Perleberg is the capital of the district of Prignitz, located in the northwest of the German state of Brandenburg. The town received city rights in 1239 and today has about 12,000 inhabitants. Located in a mostly agricultural area, the town has a long history of troops being stationed here (most notably Prussian) and as an administrative center for local government.
One of the city's oldest buildings is St James's church. First mentioned in 1294, it was frequently altered and extensively remodelled in the 1850s. In German, it is called the Jakobikirche, and therefore sometimes mistakenly called St Jacob's in English.
In the 14th century the town was on its height as part of the Hanseatic League. In 1523 it was the muster-point for an army assembled by Elector Joachim I in support of his brother-in-law Christian II of Denmark's attempt to recover his throne. The Thirty Years' War caused serious damage to the town: of 3,500 inhabitants, only 300 survived. The mayor responsible for rebuilding the city after this period was Georg Krusemarck.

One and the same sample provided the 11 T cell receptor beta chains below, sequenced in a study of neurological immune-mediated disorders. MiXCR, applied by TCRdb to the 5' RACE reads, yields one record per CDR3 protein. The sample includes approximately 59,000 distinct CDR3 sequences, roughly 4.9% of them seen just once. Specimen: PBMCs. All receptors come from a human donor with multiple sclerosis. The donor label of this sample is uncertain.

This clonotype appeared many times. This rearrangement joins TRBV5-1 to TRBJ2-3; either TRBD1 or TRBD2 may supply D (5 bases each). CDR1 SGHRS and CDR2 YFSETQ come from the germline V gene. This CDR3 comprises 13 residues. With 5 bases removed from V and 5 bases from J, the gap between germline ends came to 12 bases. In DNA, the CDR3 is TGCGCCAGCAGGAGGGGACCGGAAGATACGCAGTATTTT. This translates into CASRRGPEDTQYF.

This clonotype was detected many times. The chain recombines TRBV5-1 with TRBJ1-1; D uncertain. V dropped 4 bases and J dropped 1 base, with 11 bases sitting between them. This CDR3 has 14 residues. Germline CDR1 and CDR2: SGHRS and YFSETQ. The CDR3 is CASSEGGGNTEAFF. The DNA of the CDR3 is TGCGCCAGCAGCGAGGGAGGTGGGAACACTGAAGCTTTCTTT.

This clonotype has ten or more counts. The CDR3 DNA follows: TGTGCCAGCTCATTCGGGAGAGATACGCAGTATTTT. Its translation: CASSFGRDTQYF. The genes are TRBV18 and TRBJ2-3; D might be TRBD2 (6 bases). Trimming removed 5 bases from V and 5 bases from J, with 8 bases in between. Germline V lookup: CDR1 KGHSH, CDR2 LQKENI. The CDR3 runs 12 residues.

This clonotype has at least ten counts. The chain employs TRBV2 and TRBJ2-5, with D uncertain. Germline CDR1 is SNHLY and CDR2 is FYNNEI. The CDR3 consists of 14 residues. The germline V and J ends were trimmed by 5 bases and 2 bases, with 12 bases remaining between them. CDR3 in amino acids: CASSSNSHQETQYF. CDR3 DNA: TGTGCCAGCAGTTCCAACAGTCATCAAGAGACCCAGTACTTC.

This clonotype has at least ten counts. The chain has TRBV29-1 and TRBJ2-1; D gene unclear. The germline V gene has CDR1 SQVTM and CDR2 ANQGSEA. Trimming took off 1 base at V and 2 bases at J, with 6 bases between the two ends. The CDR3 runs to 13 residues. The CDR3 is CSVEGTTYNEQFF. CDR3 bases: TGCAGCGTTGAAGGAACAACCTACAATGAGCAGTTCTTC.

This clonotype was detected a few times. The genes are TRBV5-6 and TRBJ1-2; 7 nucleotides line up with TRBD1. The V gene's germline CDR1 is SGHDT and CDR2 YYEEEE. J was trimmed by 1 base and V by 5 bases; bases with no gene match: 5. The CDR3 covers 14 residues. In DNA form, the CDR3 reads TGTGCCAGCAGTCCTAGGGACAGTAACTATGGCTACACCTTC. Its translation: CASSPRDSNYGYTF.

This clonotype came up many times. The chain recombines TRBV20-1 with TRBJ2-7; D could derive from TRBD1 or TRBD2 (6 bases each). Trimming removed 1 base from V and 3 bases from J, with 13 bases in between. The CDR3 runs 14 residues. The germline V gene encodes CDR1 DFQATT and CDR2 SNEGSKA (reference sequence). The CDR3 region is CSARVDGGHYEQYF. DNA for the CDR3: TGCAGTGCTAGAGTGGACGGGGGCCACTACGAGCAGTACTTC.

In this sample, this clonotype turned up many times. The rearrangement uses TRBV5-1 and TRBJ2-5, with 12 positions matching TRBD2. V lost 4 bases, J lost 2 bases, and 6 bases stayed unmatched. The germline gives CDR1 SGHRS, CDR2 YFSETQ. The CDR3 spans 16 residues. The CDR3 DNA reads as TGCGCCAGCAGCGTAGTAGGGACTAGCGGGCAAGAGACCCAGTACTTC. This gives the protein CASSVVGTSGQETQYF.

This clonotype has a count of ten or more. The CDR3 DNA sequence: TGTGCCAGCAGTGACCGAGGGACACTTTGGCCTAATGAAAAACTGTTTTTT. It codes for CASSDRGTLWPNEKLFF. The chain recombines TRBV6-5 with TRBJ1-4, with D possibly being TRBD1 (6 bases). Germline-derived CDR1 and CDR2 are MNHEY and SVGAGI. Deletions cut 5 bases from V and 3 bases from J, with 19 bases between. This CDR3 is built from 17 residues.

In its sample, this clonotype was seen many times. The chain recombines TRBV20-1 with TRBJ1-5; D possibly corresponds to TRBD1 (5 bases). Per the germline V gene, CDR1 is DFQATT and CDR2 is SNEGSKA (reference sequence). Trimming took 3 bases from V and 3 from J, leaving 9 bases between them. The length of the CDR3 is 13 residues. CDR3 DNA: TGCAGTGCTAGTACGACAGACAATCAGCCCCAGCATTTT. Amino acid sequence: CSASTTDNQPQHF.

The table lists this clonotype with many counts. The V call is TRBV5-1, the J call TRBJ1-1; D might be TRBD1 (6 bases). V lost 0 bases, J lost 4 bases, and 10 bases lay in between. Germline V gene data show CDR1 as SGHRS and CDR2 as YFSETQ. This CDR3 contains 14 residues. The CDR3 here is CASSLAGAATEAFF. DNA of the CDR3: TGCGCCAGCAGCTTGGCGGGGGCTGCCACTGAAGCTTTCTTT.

On November 25, 1809, Lord Benjamin Bathurst disappeared in Perleberg. Later accounts of the incident exaggerated the circumstances to such an extent that the disappearance is sometimes claimed to have been caused by paranormal phenomena.
Development of Population since 1875 within the Current Boundaries (Blue Line: Population; Dotted Line: Comparison to Population Development of Brandenburg state; Grey Background: Time of Nazi rule; Red Background: Time of Communist rule)
Recent Population Development (Blue Line) and Forecasts
Population development within the current boundaries (2013)